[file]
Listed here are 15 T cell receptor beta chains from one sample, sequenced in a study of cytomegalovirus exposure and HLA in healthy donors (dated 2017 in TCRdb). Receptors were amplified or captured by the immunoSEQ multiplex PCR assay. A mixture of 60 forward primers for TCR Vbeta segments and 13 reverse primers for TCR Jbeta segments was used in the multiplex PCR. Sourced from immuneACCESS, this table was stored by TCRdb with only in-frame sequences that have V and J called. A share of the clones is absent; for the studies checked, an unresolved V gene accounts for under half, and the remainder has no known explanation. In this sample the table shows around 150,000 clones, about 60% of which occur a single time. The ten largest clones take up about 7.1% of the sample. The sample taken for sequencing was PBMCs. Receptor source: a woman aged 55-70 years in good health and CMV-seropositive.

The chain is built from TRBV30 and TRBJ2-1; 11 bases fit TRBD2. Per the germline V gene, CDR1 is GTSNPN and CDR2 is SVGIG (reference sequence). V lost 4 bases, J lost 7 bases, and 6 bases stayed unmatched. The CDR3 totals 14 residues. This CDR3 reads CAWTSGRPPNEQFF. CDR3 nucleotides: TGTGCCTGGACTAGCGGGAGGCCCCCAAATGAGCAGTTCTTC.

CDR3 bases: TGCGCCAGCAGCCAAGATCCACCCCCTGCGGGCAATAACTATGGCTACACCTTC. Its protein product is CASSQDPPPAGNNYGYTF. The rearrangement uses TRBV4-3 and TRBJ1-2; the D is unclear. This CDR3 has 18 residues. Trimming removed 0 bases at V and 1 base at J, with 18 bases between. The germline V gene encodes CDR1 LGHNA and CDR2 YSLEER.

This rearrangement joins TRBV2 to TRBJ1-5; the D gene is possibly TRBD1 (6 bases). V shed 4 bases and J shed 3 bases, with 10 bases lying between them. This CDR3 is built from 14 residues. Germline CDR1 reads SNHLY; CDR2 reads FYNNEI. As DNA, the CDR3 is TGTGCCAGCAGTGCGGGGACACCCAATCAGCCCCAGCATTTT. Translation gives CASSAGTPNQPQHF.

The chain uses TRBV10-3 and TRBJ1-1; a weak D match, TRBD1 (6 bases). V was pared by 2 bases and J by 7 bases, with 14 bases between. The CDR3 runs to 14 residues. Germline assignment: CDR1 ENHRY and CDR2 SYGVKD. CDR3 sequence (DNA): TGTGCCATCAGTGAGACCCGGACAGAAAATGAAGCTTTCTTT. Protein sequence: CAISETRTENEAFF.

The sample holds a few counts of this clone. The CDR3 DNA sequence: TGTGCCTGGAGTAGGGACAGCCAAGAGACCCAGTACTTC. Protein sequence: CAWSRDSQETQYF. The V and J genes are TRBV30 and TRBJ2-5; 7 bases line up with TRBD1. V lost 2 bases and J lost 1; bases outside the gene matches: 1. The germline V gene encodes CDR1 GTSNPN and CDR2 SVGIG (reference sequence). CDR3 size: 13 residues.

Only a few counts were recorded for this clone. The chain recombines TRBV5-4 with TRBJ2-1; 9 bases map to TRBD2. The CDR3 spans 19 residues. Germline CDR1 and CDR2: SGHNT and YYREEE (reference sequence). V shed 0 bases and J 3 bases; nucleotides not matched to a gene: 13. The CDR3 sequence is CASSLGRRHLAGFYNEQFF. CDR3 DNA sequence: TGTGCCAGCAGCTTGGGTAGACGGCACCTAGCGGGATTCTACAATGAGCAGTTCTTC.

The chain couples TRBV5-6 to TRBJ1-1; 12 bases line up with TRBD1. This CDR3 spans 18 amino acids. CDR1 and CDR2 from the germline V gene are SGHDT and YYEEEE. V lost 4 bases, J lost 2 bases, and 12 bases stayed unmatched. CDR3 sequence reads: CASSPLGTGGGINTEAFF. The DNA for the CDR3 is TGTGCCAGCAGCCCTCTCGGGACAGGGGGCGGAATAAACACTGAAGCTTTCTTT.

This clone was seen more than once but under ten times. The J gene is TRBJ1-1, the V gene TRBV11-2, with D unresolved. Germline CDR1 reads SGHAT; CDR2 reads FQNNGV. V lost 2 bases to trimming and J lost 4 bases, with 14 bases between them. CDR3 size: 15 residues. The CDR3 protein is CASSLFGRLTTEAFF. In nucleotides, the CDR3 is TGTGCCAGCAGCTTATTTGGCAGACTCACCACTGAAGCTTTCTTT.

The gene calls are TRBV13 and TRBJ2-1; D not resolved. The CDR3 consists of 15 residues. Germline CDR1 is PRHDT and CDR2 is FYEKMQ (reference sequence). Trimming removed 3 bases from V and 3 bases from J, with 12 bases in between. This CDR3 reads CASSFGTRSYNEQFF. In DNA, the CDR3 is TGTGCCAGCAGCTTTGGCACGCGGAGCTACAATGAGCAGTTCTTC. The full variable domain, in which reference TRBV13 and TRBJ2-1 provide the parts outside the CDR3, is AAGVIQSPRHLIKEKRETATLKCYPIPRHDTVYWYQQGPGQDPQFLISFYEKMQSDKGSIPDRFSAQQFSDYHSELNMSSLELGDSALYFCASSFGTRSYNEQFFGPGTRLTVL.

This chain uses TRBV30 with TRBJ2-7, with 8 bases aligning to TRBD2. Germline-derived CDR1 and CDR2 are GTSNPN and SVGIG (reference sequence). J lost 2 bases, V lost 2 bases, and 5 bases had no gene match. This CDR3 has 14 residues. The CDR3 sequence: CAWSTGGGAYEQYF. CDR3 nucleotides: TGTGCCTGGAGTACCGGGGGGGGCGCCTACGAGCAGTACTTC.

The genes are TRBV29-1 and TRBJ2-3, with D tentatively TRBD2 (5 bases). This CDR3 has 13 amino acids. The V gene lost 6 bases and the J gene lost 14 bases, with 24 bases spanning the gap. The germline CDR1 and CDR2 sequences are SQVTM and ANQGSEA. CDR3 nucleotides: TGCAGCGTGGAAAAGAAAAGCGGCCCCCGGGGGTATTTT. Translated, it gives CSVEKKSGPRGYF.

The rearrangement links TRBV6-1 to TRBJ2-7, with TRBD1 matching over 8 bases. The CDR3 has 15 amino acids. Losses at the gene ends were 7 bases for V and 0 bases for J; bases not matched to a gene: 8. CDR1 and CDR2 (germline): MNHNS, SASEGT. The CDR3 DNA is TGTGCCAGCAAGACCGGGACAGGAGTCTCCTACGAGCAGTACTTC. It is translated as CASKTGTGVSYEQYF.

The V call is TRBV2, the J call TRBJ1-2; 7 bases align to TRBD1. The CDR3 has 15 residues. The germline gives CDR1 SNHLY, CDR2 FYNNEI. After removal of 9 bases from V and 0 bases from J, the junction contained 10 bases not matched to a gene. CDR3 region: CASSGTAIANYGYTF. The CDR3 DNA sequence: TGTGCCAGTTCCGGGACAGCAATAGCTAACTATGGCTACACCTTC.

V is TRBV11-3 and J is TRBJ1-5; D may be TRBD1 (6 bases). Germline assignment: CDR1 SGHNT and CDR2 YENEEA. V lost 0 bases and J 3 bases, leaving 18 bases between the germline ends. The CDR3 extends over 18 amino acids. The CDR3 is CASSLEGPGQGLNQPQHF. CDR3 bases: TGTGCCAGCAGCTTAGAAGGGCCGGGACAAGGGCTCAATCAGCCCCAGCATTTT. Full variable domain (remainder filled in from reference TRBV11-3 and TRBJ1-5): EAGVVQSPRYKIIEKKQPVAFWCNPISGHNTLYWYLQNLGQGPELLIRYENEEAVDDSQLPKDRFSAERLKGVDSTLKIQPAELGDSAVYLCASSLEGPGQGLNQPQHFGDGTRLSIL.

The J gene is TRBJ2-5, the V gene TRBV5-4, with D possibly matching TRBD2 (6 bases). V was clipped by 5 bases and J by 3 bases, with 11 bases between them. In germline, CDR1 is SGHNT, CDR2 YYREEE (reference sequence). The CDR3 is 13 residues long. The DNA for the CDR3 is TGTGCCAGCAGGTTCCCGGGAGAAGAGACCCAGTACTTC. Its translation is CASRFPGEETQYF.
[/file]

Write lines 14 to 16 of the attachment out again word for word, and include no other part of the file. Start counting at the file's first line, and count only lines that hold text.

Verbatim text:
The V call is TRBV2, the J call TRBJ1-2; 7 bases align to TRBD1. The CDR3 has 15 residues. The germline gives CDR1 SNHLY, CDR2 FYNNEI. After removal of 9 bases from V and 0 bases from J, the junction contained 10 bases not matched to a gene. CDR3 region: CASSGTAIANYGYTF. The CDR3 DNA sequence: TGTGCCAGTTCCGGGACAGCAATAGCTAACTATGGCTACACCTTC.

V is TRBV11-3 and J is TRBJ1-5; D may be TRBD1 (6 bases). Germline assignment: CDR1 SGHNT and CDR2 YENEEA. V lost 0 bases and J 3 bases, leaving 18 bases between the germline ends. The CDR3 extends over 18 amino acids. The CDR3 is CASSLEGPGQGLNQPQHF. CDR3 bases: TGTGCCAGCAGCTTAGAAGGGCCGGGACAAGGGCTCAATCAGCCCCAGCATTTT. Full variable domain (remainder filled in from reference TRBV11-3 and TRBJ1-5): EAGVVQSPRYKIIEKKQPVAFWCNPISGHNTLYWYLQNLGQGPELLIRYENEEAVDDSQLPKDRFSAERLKGVDSTLKIQPAELGDSAVYLCASSLEGPGQGLNQPQHFGDGTRLSIL.

The J gene is TRBJ2-5, the V gene TRBV5-4, with D possibly matching TRBD2 (6 bases). V was clipped by 5 bases and J by 3 bases, with 11 bases between them. In germline, CDR1 is SGHNT, CDR2 YYREEE (reference sequence). The CDR3 is 13 residues long. The DNA for the CDR3 is TGTGCCAGCAGGTTCCCGGGAGAAGAGACCCAGTACTTC. Its translation is CASRFPGEETQYF.